Slow Down You’re Moving Too Fast
Perhaps you’ve heard the fable of the tortoise and the hare.
It is the tale of a hare so certain of his speed that he takes a nap mid-race. Meanwhile his challenger, the tortoise, diligently plods along at a much slower pace. Ultimately, the tortoise wins the race simply because the hare didn’t wake up in enough time to cross the finish line.
Over the years, we’ve been told that it is noble and right to be the tortoise, to move steadily forward rather than be fast and careless. Yet, with advancements in technology and increased access to information, it feels like we’re moving faster than ever. What lessons does this familiar fable have for us in this day and age?
Slow and Steady: Reflect
There is a cost to deciding to stay put in your life when you feel deeply unfulfilled. You risk missing out on vital aspects of your identity and actually increase the likeliness of deeper frustration and dissatisfaction setting in.
Our most rewarding and effective lives come from the steady work of internal reflection. During times like these it’s important to slow down to consider how you arrived at your present state and see if you can pinpoint the cause of your dissatisfaction. Consider whether you are being fully maximized. Is there something you have recently discovered you would rather be doing? Constantly be open to new possibilities.
Slow and Steady: Accept
Too often, we think that in order to live our best life we must make big, bold moves. What if instead you started moving in a new direction with smaller more deliberate steps? When you accept where you are and can imagine a new and fully formed life you can begin to take one small step at a time. In the spirit of acceptance, new doors are sure to open even as you take the smallest actions. Remember, every journey begins with the first step. Continual personal growth requires courage and it definitely comes with a bit of uncertainty.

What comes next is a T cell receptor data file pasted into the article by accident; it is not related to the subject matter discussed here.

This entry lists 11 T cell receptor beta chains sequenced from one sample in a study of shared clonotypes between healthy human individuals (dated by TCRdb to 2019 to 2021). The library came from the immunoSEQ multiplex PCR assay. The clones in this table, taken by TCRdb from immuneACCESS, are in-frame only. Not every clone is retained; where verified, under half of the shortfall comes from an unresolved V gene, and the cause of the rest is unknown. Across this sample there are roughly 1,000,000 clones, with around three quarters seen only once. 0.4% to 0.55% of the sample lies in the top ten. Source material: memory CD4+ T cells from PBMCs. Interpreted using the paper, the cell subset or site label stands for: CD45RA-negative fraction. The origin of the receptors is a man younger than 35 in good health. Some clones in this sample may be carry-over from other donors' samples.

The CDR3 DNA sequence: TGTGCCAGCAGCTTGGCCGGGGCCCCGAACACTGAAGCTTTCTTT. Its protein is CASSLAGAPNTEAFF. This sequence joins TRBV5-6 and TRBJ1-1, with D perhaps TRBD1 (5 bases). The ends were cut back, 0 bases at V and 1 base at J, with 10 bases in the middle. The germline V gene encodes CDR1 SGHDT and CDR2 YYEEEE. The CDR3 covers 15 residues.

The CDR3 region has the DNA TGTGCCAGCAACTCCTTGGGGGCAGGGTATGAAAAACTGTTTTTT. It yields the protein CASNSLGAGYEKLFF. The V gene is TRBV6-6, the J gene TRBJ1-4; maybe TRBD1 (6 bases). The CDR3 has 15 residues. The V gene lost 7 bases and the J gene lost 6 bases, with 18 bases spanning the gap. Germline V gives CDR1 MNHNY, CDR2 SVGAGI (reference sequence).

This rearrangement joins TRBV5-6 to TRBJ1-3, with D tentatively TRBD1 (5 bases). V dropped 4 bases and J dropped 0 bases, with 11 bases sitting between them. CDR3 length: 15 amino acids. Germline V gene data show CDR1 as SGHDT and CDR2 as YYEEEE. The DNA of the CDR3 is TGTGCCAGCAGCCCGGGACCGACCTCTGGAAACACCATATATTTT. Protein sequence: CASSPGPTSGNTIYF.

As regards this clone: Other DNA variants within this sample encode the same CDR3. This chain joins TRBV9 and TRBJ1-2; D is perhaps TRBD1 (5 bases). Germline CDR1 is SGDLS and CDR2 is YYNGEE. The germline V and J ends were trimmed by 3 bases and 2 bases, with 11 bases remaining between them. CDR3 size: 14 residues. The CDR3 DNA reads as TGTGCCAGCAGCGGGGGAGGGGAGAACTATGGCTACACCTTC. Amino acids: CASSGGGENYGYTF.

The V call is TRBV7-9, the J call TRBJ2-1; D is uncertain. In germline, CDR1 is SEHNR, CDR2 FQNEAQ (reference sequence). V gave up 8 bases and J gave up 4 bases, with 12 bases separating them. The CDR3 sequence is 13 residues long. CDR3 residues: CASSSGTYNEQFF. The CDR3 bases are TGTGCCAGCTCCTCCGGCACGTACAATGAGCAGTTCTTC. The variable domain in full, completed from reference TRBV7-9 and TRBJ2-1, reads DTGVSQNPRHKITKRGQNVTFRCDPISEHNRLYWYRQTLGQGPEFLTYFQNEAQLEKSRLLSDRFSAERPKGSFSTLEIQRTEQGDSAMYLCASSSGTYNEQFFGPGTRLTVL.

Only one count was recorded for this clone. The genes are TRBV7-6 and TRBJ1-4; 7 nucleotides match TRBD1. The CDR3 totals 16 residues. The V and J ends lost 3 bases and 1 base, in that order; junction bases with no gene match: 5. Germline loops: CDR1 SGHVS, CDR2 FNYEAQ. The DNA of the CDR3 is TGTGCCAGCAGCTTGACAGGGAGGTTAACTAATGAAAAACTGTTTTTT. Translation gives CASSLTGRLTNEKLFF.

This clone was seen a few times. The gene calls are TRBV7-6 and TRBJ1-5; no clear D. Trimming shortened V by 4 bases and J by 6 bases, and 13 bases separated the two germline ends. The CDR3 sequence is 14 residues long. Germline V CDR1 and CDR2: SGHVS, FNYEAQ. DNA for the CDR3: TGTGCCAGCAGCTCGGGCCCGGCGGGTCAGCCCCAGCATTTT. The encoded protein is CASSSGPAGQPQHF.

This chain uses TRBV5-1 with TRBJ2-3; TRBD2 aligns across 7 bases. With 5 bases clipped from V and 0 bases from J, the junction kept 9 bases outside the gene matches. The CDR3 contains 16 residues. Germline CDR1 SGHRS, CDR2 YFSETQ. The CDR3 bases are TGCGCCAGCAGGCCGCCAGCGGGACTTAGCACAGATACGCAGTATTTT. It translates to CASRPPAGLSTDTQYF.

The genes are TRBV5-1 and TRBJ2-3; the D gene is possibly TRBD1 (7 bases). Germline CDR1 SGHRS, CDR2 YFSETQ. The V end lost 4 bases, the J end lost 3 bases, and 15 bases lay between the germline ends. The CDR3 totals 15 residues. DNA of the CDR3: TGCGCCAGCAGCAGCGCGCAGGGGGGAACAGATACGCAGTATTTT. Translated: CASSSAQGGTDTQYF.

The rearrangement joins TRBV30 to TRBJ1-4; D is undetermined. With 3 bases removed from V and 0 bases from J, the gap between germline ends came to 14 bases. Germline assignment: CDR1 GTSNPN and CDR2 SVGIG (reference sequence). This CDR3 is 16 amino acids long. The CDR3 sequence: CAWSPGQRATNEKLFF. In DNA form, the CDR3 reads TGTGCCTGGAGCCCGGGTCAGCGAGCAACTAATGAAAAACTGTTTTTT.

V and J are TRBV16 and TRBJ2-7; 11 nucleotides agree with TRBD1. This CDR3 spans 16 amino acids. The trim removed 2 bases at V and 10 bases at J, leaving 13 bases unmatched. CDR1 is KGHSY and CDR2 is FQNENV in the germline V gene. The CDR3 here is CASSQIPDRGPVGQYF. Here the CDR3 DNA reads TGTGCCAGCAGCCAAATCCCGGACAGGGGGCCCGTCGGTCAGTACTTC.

Slow and Steady: Reset
To the best of my knowledge, the tortoise had never raced before. Even though the road ahead was unknown and fraught with uncertainty the tortoise depended on its expertise as a tortoise. Through this experience the tortoise became reset as a racing tortoise.
The tortoise did not win by being more efficient, more driven or even more confident than the hare. Nor did the tortoise have a better life coach, a better fitness trainer, more time or more money than the hare. The only difference was that the tortoise had a strong desire for something new. Simply by living the truth of what it meant to be a tortoise, accepting the challenge presented by the hare and resetting life one deliberate step at a time the tortoise ultimately won.
In today’s world, we have access to more technology and more information than ever before. For the wellbeing of humanity, it is vital that we slow down just long enough to tap into what we need and want for a meaningful life, continuously seek out opportunities for personal growth and joyfully accept new challenges.